Delicious Living

Why I do what I do: Dale Johns, carpenter and green builder

Dale Johns learned to build in his father’s carpentry shop near his childhood home. But Johns learned to green build in Vermont during the 1970s, when the environment was becoming a hot issue. Luckily, it still is. The consciousness that Johns developed during that time led to a successful career in sustainable building. Earthrise Homes, his company in Boulder, Colorado, specializes in additions and new homes, with a focus on environmental building strategies.

Q. How did you first get involved with carpentry?

A. My father was a hobby carpenter. While growing up I played with tools in his shop; while he made cabinets I made tackle boxes. When I was in junior high I became interested in the American Colonial period and connected with the hand tools used during that time. I began to practice making dovetail joints, using dowels for connection points, and using a hammer and chisel and a handsaw instead of power tools. I was drawn to the simplicity of the style and the purity of the product, principles I still value in my work today.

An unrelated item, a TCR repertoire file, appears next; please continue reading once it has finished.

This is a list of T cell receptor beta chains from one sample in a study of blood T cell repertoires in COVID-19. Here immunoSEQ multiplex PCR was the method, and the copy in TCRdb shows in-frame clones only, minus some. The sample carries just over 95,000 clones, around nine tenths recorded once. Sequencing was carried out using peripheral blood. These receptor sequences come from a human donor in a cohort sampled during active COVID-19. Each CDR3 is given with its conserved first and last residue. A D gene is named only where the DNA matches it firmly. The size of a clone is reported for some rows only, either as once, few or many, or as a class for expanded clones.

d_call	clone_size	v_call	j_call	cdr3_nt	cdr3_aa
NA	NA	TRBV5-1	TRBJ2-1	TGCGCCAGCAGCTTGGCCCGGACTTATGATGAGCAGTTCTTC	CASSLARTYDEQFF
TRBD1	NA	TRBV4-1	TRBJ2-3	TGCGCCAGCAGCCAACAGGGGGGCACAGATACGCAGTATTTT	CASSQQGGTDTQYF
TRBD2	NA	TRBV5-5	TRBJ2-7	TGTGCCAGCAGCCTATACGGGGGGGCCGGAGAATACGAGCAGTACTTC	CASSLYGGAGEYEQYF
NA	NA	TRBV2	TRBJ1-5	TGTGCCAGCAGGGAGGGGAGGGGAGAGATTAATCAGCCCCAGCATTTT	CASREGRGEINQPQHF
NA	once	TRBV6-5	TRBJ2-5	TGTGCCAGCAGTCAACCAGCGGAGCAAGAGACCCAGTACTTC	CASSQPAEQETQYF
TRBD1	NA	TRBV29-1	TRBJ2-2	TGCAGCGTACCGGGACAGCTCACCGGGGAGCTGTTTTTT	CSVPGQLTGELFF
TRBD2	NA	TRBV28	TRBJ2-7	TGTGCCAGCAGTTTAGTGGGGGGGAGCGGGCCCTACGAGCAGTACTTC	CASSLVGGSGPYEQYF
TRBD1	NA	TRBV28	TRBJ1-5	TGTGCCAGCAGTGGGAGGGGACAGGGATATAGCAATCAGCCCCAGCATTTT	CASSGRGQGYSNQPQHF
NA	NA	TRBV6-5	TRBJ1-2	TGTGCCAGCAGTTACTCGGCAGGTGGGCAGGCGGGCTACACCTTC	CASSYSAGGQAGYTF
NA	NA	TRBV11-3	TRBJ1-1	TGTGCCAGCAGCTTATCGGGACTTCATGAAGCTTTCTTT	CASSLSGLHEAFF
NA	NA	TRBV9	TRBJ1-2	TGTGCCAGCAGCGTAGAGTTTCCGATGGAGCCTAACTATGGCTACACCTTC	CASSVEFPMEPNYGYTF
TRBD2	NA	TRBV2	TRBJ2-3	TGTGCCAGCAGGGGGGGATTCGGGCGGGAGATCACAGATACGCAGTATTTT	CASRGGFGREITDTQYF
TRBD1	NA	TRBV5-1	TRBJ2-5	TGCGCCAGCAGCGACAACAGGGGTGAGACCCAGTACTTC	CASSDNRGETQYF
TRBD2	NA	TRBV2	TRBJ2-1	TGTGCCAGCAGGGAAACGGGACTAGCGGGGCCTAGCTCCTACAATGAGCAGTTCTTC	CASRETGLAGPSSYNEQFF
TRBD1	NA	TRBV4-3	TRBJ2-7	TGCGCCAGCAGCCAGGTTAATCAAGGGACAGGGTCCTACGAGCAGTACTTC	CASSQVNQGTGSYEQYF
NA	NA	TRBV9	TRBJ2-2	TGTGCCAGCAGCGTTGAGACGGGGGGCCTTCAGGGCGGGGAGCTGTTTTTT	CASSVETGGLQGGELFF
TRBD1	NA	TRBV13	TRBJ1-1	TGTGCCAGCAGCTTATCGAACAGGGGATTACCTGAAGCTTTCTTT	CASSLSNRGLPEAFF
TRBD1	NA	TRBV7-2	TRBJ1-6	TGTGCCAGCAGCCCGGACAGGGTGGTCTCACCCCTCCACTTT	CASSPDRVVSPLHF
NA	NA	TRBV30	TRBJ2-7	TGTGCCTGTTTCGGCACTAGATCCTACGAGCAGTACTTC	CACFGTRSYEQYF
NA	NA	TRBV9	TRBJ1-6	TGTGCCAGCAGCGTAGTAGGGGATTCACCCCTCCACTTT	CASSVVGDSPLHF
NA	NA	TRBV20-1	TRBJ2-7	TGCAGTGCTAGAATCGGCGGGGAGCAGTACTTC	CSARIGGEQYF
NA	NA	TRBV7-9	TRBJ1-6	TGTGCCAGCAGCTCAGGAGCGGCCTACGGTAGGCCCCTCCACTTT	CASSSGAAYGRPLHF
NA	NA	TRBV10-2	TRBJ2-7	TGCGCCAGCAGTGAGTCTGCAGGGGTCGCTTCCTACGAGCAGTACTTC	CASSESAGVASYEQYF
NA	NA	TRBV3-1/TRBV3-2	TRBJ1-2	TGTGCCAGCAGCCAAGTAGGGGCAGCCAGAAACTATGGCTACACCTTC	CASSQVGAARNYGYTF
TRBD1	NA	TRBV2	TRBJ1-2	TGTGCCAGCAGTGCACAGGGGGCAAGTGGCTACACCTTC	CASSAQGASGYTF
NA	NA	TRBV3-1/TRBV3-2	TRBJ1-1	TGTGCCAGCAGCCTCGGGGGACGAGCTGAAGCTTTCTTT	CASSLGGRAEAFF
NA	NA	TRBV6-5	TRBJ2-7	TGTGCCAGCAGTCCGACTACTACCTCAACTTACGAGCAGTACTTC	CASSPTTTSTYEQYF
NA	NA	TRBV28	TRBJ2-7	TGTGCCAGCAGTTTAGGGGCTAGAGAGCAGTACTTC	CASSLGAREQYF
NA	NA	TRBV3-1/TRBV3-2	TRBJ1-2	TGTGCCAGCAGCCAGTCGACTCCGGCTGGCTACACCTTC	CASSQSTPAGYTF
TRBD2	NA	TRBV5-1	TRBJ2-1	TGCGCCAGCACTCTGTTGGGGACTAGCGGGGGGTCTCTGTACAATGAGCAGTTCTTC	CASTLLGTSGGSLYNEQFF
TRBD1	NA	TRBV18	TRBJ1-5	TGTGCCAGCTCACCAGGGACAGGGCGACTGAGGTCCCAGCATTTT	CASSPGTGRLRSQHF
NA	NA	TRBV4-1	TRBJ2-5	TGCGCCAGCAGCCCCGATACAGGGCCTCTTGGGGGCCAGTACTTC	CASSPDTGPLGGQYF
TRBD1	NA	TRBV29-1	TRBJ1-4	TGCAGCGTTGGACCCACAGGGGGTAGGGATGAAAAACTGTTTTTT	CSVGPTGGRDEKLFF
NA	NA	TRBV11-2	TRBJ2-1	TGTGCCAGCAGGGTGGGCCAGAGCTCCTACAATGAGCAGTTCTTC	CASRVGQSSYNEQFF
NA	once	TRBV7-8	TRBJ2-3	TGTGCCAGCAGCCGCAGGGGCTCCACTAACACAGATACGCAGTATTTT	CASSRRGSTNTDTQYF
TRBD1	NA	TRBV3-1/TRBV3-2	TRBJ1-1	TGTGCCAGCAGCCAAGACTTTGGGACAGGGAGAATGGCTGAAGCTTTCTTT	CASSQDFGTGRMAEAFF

Q. Why did you become interested in green building?

A. It was the early 1970s when I became a carpenter, and the ethics of that time resonated with me, compelling me to integrate them into my work as well as other areas of my life. I stayed away from plywood, worked to make the homes superinsulated, used nontoxic finishes like natural oil, and recycled 200-year-old beams. These techniques correlated with my concern for the environment and the sustainability of our planet.

Q. What keeps you inspired as a carpenter?

A. These days building green is important to me, but I also believe balance is crucial to any project. Not everyone can build a 100 percent green home; I work with my customers to evaluate which options will work best for their projects. I screw down floors instead of gluing and nailing them to stay clear of the toxic adhesives and to give floors longevity and durability. I also use water-based floor finishes as much as possible. But there is a range of choices that people can make: bamboo floors, cotton insulation, low VOC paint—all of these things make a difference. For green building to work, it has to be accessible and understandable; the bottom line is that we are all working toward a basic human need for shelter.


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